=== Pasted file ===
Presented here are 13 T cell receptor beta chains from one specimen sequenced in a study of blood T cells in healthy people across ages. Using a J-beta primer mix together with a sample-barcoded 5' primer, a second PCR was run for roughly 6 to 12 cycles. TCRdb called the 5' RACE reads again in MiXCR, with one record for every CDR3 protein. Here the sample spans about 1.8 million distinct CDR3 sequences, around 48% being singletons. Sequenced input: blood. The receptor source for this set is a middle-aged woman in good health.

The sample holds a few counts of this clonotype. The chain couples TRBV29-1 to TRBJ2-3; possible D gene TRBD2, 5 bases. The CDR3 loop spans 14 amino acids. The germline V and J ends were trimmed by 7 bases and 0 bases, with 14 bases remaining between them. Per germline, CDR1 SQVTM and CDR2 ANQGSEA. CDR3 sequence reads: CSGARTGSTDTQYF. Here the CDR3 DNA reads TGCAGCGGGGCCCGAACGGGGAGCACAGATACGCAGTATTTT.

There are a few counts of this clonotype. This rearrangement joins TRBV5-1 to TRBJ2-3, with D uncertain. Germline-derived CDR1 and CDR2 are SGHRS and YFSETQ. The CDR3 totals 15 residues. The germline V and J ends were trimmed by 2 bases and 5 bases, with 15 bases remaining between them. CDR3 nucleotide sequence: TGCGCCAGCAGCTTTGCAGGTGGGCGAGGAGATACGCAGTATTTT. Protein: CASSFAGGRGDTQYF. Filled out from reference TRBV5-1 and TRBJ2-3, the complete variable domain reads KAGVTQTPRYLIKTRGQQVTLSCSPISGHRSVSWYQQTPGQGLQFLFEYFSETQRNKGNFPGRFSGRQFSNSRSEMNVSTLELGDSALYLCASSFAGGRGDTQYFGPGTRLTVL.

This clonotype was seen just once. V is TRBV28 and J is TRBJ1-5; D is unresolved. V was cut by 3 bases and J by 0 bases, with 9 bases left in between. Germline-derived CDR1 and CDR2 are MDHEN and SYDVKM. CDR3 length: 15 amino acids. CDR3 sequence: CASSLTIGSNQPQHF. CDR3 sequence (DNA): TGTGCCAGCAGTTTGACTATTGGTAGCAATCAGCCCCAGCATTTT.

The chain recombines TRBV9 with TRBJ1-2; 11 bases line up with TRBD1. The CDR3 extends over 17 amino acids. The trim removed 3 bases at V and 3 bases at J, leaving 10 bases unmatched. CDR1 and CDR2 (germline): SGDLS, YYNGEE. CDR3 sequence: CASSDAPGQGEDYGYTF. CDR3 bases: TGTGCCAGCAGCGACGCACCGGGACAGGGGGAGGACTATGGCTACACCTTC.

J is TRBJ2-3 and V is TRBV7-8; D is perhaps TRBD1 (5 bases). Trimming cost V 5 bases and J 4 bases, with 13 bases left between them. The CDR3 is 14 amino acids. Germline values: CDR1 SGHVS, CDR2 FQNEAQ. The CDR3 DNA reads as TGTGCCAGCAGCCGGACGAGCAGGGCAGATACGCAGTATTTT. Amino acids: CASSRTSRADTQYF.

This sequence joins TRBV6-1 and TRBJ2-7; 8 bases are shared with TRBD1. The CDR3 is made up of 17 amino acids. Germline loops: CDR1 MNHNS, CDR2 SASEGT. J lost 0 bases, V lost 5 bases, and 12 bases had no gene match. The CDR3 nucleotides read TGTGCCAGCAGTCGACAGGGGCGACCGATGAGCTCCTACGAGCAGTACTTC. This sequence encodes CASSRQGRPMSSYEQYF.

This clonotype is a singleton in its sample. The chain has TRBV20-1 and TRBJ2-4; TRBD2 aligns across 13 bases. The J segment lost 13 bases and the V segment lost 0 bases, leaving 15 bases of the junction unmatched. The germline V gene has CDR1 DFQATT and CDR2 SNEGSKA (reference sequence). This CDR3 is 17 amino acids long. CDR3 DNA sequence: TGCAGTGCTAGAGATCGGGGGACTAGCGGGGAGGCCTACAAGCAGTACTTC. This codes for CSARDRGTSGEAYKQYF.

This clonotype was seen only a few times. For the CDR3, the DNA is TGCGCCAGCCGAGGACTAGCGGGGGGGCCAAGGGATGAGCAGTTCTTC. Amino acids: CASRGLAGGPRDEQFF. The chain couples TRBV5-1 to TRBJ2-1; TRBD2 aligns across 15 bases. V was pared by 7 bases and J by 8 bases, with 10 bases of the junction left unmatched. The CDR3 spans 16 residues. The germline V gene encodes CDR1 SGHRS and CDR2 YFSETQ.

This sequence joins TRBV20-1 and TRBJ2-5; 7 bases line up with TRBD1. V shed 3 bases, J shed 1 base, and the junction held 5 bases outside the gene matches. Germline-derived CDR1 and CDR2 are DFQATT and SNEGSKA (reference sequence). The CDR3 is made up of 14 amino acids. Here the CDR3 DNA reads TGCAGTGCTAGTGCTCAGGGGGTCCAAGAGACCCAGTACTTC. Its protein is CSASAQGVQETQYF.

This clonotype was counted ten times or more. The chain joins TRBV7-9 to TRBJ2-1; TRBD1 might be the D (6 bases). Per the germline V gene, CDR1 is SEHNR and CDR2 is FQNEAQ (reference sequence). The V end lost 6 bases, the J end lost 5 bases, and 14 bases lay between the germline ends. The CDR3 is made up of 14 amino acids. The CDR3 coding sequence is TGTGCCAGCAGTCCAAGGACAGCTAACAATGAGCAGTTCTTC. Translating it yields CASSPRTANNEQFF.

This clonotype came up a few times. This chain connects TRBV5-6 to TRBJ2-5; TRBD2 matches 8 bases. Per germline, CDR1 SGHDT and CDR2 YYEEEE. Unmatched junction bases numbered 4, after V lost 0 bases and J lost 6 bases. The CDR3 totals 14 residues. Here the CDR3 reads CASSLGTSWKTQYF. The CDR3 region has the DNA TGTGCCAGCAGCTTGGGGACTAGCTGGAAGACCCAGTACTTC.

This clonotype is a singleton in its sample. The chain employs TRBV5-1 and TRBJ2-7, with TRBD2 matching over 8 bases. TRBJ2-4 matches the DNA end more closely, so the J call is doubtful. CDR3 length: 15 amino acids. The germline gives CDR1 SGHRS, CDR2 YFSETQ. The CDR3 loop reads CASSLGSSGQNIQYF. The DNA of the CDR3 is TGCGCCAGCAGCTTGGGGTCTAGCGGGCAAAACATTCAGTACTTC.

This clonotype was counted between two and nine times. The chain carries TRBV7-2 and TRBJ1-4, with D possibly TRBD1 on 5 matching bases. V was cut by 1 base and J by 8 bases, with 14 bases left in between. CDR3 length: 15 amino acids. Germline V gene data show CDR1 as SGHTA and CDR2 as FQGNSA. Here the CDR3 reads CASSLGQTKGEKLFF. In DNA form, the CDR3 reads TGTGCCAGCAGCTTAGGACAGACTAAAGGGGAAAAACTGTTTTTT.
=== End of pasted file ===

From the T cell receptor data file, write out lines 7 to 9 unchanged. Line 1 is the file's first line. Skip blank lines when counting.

This sequence joins TRBV6-1 and TRBJ2-7; 8 bases are shared with TRBD1. The CDR3 is made up of 17 amino acids. Germline loops: CDR1 MNHNS, CDR2 SASEGT. J lost 0 bases, V lost 5 bases, and 12 bases had no gene match. The CDR3 nucleotides read TGTGCCAGCAGTCGACAGGGGCGACCGATGAGCTCCTACGAGCAGTACTTC. This sequence encodes CASSRQGRPMSSYEQYF.

This clonotype is a singleton in its sample. The chain has TRBV20-1 and TRBJ2-4; TRBD2 aligns across 13 bases. The J segment lost 13 bases and the V segment lost 0 bases, leaving 15 bases of the junction unmatched. The germline V gene has CDR1 DFQATT and CDR2 SNEGSKA (reference sequence). This CDR3 is 17 amino acids long. CDR3 DNA sequence: TGCAGTGCTAGAGATCGGGGGACTAGCGGGGAGGCCTACAAGCAGTACTTC. This codes for CSARDRGTSGEAYKQYF.

This clonotype was seen only a few times. For the CDR3, the DNA is TGCGCCAGCCGAGGACTAGCGGGGGGGCCAAGGGATGAGCAGTTCTTC. Amino acids: CASRGLAGGPRDEQFF. The chain couples TRBV5-1 to TRBJ2-1; TRBD2 aligns across 15 bases. V was pared by 7 bases and J by 8 bases, with 10 bases of the junction left unmatched. The CDR3 spans 16 residues. The germline V gene encodes CDR1 SGHRS and CDR2 YFSETQ.